Dave and I are getting really excited about our new “grown-up” kitchen. The oven will even have a proofing mode – not that we need it too much here where the weather is always good for proofing dough, but still… Demolition begins on Nov. 26 and the work should be done within two weeks. From start (securing a loan) to finish we’ll have remodeled our kitchen in a month, for a lot less than the kitchen designers tell you it will cost. It’s as bad as the wedding industry. Another cabinet door fell off its hinges today, so we just took it off entirely. We’re kind-of celebrating how trashy it is right now because we know an end is finally in sight! Even Sammy is talking about “neewwwww cabinets.”
Today I decided to tackle the baguette once again. You really have to be in the mood for it. My starter seems to have recovered from my 6-week absence (Dave didn’t feed it) and dough is rising well again and regaining some taste. So it seemed a good time to craft the tricky little breads again. After a good rise and shaping, we had some trouble scoring the bread. Even Dave tried to help me. The lame wasn’t sharp enough. It just dragged the dough even though this time I put oil on the blade. In the past I’d retarded the bread overnight in the fridge and scored while it was still rather cool after proofing. This makes the bread more taught. In Washington, the kitchen was never more than 78 degrees as well and here it’s often 85, so the dough is bound to be more slack. Good for proofing, not so good for scoring. Oh well. It still had decent oven spring and certainly tasted good. The crust was crunchy, the crumb was chewy with nice irregular holes. Next time we’ll use a new razor blade and see if that helps.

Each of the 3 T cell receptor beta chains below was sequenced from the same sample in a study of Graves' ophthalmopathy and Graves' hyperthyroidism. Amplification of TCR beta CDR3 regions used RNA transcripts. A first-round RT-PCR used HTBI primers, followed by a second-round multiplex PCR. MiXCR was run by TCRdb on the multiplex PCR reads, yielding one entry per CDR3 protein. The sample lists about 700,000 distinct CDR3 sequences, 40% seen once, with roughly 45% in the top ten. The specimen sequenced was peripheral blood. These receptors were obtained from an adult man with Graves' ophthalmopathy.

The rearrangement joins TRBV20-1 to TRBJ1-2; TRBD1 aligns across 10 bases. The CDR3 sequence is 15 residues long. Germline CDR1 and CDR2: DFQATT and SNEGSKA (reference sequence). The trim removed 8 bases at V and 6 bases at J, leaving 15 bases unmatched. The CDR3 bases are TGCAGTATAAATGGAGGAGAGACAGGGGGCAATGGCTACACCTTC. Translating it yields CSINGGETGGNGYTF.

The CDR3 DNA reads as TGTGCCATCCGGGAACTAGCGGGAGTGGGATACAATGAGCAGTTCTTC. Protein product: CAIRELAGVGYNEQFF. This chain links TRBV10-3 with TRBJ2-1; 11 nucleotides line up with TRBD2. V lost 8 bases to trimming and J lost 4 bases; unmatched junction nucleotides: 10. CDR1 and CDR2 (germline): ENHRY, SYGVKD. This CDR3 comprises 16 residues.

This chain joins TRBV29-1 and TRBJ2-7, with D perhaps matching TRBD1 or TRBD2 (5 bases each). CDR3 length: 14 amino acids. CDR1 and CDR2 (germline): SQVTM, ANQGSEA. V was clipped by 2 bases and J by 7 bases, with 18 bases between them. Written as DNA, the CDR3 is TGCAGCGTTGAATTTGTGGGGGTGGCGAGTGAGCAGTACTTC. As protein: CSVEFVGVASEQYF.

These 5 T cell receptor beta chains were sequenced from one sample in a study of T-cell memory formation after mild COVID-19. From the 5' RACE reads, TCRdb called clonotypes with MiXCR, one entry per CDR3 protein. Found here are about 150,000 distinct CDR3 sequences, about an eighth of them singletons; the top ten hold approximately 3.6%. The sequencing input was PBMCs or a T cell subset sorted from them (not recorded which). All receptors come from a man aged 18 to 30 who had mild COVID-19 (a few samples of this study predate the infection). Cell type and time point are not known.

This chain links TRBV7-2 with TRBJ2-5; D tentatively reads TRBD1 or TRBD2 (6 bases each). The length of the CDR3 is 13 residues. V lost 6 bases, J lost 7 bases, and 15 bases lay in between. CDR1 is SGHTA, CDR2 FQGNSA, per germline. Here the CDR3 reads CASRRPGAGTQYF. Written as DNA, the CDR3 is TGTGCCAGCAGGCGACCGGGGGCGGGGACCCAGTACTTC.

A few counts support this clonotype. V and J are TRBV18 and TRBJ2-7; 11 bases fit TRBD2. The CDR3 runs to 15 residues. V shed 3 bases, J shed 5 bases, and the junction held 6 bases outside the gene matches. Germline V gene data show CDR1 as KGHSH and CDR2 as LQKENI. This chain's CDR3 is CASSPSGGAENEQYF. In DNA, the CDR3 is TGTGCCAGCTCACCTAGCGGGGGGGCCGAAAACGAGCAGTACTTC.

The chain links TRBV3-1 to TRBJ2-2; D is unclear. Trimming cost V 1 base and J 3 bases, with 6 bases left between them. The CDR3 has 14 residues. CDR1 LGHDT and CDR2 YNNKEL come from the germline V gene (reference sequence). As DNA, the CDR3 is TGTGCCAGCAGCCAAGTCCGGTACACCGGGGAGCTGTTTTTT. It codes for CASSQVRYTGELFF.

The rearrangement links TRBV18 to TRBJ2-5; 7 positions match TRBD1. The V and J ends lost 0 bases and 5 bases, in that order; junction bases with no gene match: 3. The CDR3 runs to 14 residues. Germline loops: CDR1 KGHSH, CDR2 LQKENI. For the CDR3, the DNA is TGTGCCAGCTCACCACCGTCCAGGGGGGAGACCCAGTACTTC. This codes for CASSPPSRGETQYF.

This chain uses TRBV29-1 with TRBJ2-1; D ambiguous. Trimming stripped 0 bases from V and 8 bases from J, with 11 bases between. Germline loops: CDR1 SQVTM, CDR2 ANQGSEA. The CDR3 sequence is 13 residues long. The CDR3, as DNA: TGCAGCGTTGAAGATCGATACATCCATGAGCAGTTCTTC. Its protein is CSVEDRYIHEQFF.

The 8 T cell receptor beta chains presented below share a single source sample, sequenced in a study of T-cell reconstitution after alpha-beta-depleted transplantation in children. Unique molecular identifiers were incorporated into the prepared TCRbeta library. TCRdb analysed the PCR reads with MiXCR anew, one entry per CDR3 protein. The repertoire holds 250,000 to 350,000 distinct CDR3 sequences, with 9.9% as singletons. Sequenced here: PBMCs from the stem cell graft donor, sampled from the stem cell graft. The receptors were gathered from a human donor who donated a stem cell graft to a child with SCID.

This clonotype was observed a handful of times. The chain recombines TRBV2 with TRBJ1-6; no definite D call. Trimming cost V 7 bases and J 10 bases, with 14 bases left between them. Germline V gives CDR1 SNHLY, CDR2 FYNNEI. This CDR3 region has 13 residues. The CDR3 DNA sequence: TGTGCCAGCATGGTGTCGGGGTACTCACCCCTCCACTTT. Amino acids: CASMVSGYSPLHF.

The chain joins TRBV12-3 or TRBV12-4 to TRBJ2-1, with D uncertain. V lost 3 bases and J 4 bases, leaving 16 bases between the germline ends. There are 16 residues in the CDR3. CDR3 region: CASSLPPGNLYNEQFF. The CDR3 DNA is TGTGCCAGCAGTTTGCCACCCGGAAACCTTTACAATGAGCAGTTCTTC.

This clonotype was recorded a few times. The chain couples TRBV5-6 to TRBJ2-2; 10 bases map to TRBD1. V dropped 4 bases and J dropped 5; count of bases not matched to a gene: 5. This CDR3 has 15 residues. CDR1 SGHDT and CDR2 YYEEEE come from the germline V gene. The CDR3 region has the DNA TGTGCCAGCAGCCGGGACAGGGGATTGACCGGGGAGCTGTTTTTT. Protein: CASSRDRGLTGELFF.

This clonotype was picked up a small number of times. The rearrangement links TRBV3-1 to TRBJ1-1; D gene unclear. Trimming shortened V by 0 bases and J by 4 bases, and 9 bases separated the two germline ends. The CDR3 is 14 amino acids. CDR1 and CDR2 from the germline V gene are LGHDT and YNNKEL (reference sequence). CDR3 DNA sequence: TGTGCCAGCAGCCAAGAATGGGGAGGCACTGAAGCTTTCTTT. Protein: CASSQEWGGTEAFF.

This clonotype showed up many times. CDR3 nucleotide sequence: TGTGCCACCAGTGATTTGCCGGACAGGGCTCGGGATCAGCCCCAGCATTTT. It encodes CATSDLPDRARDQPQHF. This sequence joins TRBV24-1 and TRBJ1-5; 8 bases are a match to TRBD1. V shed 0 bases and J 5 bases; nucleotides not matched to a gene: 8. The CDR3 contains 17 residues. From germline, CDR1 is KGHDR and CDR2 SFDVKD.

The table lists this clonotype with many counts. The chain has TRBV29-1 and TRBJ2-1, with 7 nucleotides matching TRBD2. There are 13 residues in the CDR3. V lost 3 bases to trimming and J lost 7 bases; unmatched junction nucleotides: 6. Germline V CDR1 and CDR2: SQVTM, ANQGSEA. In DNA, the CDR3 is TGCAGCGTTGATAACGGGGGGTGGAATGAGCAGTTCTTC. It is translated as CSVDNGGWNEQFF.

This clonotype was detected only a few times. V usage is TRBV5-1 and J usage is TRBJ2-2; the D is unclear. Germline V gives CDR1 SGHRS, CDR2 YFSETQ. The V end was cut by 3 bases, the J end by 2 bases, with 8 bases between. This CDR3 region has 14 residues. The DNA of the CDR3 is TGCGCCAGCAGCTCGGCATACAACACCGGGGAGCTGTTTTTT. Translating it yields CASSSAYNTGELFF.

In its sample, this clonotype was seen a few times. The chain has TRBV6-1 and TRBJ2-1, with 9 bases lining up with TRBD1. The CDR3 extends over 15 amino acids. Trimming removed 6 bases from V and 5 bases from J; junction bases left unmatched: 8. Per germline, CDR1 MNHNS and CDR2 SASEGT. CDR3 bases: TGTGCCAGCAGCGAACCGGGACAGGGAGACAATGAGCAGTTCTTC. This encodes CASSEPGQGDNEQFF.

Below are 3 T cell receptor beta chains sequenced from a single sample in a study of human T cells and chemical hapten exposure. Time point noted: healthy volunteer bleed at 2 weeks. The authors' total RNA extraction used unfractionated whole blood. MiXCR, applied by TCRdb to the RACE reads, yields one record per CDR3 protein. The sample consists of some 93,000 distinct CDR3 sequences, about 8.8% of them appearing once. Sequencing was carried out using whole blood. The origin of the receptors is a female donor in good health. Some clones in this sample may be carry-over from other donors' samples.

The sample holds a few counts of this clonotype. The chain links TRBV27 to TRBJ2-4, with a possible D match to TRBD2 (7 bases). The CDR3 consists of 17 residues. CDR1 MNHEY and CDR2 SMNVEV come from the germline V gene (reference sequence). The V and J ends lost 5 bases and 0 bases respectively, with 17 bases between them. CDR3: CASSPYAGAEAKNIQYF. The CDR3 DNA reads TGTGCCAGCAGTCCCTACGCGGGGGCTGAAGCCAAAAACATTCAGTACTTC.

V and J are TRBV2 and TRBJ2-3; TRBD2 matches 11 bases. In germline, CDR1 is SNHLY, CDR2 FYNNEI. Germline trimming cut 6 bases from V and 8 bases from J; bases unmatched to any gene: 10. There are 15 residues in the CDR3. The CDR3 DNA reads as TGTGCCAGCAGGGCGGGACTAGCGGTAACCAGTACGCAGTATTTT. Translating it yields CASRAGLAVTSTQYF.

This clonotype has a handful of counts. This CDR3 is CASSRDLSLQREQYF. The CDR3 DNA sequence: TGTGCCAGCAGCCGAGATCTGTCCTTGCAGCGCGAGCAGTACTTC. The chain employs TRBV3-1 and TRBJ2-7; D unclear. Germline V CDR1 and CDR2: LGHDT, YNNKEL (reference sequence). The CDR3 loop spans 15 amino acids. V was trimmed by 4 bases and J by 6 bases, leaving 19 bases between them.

[photopress:batch_3_a_w_overnight_retard__2_.JPG,thumb,thumb] [photopress:batch_3_b__2_.JPG,thumb,thumb] if you’ve been following the baguette baking saga, then you’ll be happy to know this is the final post on this topic for a little while! i’ve retired the baking stuff for the week at least 🙂 the final round of baguettes came out nearly perfect
i improved some things with this batch: better shaping, more salt (to improve gluten formation), not as much water (better shape), a poolish (a starter that fermented overnight to add some tang), better slashing technique (to create wider flares and accommodate good oven spring) and a hotter oven (500 deg F) to create that rapid oven spring and let the crust set. more improvements tomorrow: shaping technique perfected 🙂
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my artisan bread skills have been slowly improving over the last year, and i really enjoy using my wild yeast sourdough starter to make focaccias, baguettes, ciabattas…yesterday i had the opportunity to visit a “real” artisan baker about 30 min away in Port Hadlock.